In our modern era, a new culture is developing advanced by technology, and communication is in a sense “amplified” and “continuous”. We are called to “rediscover, through the means of social communication as well as by personal contact, the beauty that is at the heart of our existence and journey, the beauty of faith and of the beauty of the encounter with Christ.” (Address of Pope Francis to participants at the Plenary Assembly of the Pontifical Council for Social Communications, 21 September 2013). In this context, each one of us should accept the challenge to be authentic by witnessing to values, Christian identity, cultural experiences, expressed with a new language and shared with others.

Our ability to communicate, reflected in our participation in the creative, communicative and unifying Trinitarian Love, is a gift which allows us to grow in personal relationships, which are a blessing in our lives, and to find in dialogue a response to those divisions that create tensions within communities and between nations.

The age of globalization is making communication possible even in the most remote parts of the world, but it is also important “to use modern technologies and social networks in such a way as to reveal a presence that listens, converses and encourages.” (Address of Pope Francis to participants at the Plenary Assembly of the Pontifical Council for Social Communications, 21 September 2013), so that nobody is excluded.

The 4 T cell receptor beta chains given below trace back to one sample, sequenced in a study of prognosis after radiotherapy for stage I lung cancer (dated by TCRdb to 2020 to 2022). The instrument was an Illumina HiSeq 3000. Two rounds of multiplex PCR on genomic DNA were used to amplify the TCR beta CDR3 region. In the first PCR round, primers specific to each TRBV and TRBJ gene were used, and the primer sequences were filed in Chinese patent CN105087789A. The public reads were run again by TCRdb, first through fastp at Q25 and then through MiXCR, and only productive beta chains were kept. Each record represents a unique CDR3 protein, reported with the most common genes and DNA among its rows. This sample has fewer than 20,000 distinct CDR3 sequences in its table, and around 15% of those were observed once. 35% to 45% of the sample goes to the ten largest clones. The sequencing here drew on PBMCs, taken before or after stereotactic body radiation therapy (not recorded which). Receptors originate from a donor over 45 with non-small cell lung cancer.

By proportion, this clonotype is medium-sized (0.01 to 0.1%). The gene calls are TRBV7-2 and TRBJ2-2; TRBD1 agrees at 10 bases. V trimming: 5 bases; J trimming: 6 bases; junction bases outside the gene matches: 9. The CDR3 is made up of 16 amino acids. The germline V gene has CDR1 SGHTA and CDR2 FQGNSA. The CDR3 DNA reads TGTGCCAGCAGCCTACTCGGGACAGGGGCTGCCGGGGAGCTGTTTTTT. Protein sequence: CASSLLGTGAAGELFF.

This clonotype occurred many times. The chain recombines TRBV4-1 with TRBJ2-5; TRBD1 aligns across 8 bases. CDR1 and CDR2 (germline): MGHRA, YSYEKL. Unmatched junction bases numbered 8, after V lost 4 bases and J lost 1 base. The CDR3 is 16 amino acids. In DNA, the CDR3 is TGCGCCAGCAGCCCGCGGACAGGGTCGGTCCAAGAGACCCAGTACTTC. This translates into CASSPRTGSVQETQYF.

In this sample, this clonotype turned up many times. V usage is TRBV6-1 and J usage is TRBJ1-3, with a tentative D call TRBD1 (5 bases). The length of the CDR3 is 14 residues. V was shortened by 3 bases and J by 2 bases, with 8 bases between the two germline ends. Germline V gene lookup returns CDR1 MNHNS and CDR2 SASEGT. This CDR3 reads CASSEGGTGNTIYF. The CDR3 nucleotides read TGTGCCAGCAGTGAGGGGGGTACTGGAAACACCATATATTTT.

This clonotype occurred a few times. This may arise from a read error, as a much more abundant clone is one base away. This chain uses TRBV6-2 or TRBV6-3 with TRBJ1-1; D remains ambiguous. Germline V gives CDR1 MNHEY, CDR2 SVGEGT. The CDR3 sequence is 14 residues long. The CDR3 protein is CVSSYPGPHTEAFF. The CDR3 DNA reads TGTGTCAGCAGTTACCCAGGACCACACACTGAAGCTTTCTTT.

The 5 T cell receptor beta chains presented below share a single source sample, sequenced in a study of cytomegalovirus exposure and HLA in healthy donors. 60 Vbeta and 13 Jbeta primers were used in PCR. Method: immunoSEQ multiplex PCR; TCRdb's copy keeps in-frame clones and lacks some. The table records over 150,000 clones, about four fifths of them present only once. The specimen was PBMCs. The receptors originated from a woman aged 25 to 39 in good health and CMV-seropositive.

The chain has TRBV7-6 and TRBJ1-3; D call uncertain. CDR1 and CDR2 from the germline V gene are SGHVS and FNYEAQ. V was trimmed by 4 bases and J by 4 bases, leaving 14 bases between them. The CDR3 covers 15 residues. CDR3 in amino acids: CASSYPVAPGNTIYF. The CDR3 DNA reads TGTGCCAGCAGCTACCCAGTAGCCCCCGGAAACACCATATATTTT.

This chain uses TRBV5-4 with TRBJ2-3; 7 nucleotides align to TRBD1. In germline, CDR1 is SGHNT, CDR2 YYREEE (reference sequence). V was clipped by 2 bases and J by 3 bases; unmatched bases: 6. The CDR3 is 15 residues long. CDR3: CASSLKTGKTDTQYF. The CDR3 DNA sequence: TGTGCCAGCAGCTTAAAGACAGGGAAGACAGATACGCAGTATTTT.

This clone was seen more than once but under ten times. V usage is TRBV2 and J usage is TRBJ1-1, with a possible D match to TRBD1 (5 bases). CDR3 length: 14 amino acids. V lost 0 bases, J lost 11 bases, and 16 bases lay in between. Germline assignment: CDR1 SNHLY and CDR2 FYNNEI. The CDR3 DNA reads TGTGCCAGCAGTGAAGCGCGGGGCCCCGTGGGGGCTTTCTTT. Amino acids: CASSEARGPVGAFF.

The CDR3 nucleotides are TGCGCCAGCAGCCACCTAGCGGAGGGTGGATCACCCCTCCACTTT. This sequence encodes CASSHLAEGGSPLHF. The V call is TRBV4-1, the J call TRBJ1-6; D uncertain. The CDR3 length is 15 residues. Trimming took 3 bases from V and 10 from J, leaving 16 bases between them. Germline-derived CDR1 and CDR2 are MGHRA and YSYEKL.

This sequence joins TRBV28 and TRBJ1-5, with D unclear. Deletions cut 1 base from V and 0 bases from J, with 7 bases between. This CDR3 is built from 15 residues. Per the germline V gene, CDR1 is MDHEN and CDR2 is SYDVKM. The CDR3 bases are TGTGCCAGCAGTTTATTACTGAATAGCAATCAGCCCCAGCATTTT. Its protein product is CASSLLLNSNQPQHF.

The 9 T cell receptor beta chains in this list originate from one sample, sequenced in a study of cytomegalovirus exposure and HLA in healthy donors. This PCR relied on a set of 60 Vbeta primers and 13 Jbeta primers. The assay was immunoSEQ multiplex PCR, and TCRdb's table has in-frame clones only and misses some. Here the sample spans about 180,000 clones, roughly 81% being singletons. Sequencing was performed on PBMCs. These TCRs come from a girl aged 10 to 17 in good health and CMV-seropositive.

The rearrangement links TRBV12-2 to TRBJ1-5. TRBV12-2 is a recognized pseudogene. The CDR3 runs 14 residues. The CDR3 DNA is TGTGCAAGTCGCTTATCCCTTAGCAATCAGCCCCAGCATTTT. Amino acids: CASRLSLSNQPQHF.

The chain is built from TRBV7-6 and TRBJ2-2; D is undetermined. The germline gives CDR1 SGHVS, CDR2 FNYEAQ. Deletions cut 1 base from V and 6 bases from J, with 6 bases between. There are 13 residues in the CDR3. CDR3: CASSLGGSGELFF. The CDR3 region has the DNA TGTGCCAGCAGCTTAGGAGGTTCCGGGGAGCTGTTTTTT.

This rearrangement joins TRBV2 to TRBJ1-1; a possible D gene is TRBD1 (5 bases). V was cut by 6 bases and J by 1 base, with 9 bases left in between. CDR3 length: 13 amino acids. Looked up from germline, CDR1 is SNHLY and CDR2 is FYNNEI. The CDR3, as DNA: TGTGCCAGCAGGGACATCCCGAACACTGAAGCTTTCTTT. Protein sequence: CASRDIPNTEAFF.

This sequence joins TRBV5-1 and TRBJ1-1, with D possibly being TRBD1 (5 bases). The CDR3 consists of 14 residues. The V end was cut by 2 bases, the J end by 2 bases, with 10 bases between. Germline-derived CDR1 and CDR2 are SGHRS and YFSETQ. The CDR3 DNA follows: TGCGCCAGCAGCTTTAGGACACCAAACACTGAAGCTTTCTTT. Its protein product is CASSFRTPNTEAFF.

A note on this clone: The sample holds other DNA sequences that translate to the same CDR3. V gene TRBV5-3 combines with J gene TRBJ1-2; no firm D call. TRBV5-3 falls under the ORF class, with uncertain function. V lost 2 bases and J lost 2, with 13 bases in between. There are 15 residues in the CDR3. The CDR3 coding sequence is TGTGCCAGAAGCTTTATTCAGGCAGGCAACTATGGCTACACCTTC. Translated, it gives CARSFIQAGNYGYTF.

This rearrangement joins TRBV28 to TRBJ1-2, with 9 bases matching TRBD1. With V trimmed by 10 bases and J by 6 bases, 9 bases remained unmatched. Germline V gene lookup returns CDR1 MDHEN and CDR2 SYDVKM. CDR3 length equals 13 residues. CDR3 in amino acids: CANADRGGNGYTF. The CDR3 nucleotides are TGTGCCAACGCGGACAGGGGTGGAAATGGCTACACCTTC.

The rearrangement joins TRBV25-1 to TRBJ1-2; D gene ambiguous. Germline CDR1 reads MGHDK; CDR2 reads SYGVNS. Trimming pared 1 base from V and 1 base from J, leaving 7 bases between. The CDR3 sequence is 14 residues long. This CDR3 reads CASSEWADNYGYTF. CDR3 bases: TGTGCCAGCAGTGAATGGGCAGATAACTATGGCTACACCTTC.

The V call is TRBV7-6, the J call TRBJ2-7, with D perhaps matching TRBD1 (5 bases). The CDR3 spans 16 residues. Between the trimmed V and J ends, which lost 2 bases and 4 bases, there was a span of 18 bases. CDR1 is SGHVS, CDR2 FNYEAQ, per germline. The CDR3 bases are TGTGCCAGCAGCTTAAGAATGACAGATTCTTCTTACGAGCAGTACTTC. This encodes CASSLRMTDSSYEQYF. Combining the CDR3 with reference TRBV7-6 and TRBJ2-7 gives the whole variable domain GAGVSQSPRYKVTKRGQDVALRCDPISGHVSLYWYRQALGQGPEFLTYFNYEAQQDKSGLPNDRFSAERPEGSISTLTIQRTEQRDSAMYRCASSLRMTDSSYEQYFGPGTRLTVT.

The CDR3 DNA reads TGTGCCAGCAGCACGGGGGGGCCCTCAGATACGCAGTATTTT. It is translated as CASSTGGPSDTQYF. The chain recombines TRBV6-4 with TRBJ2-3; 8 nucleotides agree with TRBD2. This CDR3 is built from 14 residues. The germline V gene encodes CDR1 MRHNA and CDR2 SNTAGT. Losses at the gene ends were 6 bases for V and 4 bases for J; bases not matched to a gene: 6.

The Message for World Communications Day 2014 will explore the potential of communication, especially in a networked and connected world, to bring people closer to each other and to co-operate in the task of building a more just world.

World Communications Day, the only worldwide celebration called for by the Second Vatican Council (“Inter Mirifica”, 1963), is celebrated in most countries, on the recommendation of the bishops of the world, on the Sunday before Pentecost (June 1st in 2014).

The Holy Father’s message for World Communications Day is traditionally published in conjunction with the Memorial of St. Francis de Sales, patron of writers (January 24)”.


Vatican City, 29 September 2013 (VIS) – The catechist is one who guards the memory of God and who knows how to awaken it in others, said Pope Francis in the homily he pronounced during Mass in St. Peter's Square, in which more than 100,000 people participated, also filling the adjacent Via della Conciliazione.